The Super Bowl happened this past Sunday. In living rooms across the country, you can still smell the crock pot dips and hear the echoing cacophony of beer cans cracking open.
In St. Louis, sports fans refer to this time of year as, “Don’t pitchers and catchers report today?” You see, the beloved Cardinals have no off-season. And just because the boys of summer are not on the field does not mean that we cannot have headlines about next season’s projections, what baseball caps Tony LaRussa decides to wear or, most recently, penalties for performance enhancing drugs (PED).
Story 1: A-Rod
The latest subject of PED headline scandals is Alex Rodriguez. If you have been under a rock for three months, here’s the deal: Alex Rodriguez, perhaps one of the greatest athletes to ever play the game, was handed the longest doping suspension of all time. He will miss an entire season of baseball. The sentence was ruled upon despite the fact that Rodriguez has never tested positive for a drug screening. Under Bud Selig, however, Major League Baseball has been much more thorough in catching (and calling attention to catching) those who would cheat the system.
However, the story does not end there. A good portion of baseball-watching Americans learned of the scandal and the sentence in a 60 Minutes program which methodically dissected every detail of the personalities and procedures involved in bringing about the suspension. Since that program, there have been a daily deluge of tweets, posts and headlines: What Tommy LaSorda thinks of A-Rod , Who A-Rod is Suing Next, How Many Other Players are Pissed.
Story 2 – Clark
Another headline that took social media by storm has to do with St. Louis’ division rival – the Chicago Cubs. A few weeks ago, the organization announced their biggest acquisition of the off-season. Clark, the animated cubbie bear, is the first mascot ever for the storied organization. What happened next was an almost predictable dismantling of the pantless seemingly preadolescent bear. Part of backlash was a genuine frustration from Cub’s fans worn thin by losing and another part was the NSFW rendering of the mascot. Some more level-headed people did come to Clark’s defense, though.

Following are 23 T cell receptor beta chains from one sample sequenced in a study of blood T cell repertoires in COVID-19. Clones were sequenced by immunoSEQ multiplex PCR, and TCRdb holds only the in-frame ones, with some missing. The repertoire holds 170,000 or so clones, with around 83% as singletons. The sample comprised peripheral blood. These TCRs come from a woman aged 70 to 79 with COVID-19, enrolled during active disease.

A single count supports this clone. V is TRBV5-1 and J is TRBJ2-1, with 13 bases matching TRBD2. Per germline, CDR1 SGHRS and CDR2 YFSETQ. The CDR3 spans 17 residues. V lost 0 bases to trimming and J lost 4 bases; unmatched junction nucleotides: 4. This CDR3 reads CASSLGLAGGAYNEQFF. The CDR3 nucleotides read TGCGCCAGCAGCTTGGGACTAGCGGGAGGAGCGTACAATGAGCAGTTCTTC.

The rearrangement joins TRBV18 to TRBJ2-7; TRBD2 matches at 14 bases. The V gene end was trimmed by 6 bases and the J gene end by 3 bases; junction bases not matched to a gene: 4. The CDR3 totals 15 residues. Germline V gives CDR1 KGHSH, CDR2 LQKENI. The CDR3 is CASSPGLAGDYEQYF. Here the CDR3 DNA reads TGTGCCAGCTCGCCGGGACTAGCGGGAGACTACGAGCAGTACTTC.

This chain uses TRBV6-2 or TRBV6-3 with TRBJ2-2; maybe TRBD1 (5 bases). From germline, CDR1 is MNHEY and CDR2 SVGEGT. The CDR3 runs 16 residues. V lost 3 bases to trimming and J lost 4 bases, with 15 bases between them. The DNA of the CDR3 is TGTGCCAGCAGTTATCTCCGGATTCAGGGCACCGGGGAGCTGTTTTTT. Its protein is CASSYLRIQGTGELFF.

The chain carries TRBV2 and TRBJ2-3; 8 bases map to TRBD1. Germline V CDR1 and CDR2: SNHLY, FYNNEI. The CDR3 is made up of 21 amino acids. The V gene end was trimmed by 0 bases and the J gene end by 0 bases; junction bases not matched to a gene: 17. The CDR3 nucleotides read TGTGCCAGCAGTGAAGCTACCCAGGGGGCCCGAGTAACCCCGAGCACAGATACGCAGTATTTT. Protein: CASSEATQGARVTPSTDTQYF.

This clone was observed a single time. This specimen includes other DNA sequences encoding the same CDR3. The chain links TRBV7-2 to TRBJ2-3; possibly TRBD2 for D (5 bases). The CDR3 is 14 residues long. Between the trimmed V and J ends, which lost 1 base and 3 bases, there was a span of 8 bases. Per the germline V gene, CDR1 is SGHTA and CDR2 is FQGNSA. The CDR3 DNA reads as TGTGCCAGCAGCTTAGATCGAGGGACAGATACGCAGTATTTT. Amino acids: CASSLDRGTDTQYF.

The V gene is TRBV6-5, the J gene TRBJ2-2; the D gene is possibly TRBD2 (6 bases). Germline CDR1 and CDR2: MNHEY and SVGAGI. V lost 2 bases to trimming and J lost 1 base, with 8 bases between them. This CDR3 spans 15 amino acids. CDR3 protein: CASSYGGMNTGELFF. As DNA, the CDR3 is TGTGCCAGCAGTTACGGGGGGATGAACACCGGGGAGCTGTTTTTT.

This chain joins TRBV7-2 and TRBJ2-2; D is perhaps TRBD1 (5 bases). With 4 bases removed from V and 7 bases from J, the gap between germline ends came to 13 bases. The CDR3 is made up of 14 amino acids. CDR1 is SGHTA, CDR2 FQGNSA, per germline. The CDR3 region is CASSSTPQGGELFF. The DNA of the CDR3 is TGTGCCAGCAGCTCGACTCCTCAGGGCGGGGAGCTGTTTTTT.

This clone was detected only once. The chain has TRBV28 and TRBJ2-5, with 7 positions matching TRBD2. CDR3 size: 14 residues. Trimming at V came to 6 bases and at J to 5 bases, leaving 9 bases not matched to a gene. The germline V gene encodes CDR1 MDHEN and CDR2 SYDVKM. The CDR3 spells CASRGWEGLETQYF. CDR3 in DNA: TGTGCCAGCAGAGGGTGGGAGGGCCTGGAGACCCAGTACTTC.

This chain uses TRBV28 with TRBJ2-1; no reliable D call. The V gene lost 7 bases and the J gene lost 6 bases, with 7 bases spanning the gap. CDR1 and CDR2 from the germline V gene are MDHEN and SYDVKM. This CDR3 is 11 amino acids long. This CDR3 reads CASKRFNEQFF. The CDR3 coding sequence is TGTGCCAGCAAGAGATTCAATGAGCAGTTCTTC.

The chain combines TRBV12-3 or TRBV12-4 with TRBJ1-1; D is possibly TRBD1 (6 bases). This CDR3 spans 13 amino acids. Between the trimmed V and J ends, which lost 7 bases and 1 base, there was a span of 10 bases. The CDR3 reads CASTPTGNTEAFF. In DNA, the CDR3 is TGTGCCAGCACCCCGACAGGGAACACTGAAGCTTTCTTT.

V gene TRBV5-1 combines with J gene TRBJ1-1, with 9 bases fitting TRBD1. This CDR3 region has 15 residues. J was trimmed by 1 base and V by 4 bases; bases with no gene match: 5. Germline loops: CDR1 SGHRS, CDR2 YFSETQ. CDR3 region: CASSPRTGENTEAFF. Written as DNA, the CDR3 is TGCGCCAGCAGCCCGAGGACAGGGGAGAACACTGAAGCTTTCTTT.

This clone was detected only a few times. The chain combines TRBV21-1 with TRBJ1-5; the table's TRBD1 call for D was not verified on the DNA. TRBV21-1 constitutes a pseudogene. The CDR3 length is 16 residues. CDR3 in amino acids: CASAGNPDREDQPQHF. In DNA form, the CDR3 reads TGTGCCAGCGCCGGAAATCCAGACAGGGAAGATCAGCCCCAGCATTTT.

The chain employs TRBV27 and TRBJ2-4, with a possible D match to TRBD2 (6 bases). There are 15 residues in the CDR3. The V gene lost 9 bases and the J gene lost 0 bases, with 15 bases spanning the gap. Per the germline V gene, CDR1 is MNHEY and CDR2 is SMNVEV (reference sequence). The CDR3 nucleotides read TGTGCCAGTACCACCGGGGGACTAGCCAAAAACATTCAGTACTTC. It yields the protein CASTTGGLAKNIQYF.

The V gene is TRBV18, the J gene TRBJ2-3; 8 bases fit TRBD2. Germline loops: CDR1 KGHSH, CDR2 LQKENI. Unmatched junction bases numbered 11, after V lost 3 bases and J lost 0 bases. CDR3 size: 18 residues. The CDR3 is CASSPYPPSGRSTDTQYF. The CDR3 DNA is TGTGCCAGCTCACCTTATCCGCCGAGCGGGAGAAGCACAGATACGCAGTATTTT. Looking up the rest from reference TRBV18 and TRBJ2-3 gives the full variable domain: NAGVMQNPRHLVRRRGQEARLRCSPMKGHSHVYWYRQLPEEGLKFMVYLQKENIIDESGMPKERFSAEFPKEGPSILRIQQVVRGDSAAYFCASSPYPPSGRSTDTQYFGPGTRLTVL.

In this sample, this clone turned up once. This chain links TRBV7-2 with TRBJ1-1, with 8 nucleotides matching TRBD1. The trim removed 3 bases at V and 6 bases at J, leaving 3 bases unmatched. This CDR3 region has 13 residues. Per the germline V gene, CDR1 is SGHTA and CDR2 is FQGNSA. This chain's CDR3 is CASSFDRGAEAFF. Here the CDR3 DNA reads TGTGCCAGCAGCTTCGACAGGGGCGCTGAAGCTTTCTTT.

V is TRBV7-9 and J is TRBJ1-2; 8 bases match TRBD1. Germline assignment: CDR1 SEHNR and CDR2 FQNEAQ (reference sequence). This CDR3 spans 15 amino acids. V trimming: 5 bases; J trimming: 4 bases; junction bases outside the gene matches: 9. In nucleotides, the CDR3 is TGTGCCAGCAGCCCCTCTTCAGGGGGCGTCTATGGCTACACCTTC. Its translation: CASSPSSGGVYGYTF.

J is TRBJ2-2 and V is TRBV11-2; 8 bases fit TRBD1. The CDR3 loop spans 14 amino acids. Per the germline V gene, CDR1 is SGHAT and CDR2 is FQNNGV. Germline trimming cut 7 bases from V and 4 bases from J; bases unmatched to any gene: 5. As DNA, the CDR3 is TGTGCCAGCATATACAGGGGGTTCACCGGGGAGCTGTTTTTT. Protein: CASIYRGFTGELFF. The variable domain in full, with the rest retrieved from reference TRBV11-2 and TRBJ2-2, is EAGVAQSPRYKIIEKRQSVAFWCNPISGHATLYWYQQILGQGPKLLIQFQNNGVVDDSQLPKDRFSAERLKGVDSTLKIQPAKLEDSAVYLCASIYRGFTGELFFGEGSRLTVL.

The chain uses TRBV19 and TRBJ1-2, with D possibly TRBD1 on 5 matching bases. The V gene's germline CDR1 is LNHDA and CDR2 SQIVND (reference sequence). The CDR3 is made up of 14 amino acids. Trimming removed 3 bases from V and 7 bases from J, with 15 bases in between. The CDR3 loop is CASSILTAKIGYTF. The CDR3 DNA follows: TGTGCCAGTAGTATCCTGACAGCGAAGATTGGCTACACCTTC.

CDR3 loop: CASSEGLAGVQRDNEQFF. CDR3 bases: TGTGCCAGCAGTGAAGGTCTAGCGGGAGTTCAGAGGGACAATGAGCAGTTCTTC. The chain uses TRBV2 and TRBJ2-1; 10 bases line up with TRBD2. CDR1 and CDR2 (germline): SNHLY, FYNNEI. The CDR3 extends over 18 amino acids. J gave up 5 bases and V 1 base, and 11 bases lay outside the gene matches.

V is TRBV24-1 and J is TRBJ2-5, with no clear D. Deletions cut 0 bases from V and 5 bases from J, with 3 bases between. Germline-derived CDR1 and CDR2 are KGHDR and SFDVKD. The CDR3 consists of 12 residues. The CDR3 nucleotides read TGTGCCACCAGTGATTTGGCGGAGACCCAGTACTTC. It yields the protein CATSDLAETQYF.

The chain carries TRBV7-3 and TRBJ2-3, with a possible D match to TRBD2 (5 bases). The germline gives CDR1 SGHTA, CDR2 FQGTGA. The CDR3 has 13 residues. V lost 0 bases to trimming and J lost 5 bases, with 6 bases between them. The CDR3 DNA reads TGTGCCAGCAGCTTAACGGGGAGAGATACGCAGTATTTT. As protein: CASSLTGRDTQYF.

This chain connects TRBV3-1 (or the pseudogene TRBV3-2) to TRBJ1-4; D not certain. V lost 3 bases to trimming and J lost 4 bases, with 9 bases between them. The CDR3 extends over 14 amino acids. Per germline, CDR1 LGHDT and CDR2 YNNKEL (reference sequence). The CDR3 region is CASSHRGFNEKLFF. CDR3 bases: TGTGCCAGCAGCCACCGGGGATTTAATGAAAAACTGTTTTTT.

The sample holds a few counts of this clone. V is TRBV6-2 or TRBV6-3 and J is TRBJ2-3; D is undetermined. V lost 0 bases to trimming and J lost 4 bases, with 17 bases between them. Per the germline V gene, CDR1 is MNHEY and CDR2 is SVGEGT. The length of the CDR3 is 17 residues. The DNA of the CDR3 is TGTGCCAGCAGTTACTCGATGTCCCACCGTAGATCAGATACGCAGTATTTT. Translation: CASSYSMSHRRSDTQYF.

After viewing some of the comments and renderings Deadspin followers had made of the logo, Julian Green, the vice president of communications for the Cubs was quoted by ESPN as saying, “We’ve been around for 100 years, and we plan on being around another 100 years. As we look to develop the next generation of fans, the mascot will help that. Plus, there were a lot of fans today excited to share the experience with Clark the mascot.”
And that sort of unapologetic tone is what holds these two storylines together. They show the latest effort by MLB and baseball organizations to re-exhume their storied brand. For years, we have been sold the message that baseball is America’s game by everyone from PBS historians to James Earl Jones. And some of that case is based on truth.
But branding – that mythology we decide to create – can be more powerful than the truth. And baseball knows this.
You can’t be America’s past-time and have blatant cheaters. And you can’t hope for a brighter future without an attempt to recapture the imaginations of young people. What appear to be operational maneuvers are attempts to bring the organization’s practices into alignment with a brand promise – Baseball is a wholesome, family sport.
Even if these latest attempts are sound and fury representing nothing, at least baseball understands that it has a brand. It has a role to play in our culture and a single story to tell.
Which is more than can be said for the NFL. On the one hand, the league claims to be family friendly entertainment, yet there is no denying the brutality of the game. Is the fact that it is an intense, testosterone-fueled sport a good enough reason to excuse the behavior or Richie Incognito? What about all those programs and YouTube mashups highlighting the biggest hits of the week ?
Advertisers can rejoice at the fact that this past Super Bowl snagged a few dubious honors: Most Tweeted, Most Watched Halftime Show. The Super Bowl (for as boring as this past game was) is one of the single greatest spectacles that television has to sell. Though this year, the ad lineup seems to have jumped the shark. The cost prohibitive nature of the event makes it fitting for only large, corporate brands.
Compare that one-time spectacle to the 162-game schedule every MLB team has every season. For a marketer, that’s at least 162 opportunities to drive home a brand message. And baseball as a platform knows the power of its story. And its latest activity in the off season reinforces that platform.
But do they really mean it? Is their brand story authentic? The challenge for baseball moving forward will be in how well they can live out – in a genuine manner – their chosen story. More investment in programs such as RBI would help them to mean what they say. But community programs don’t grab media headlines. Suspending the league’s best player for a season does.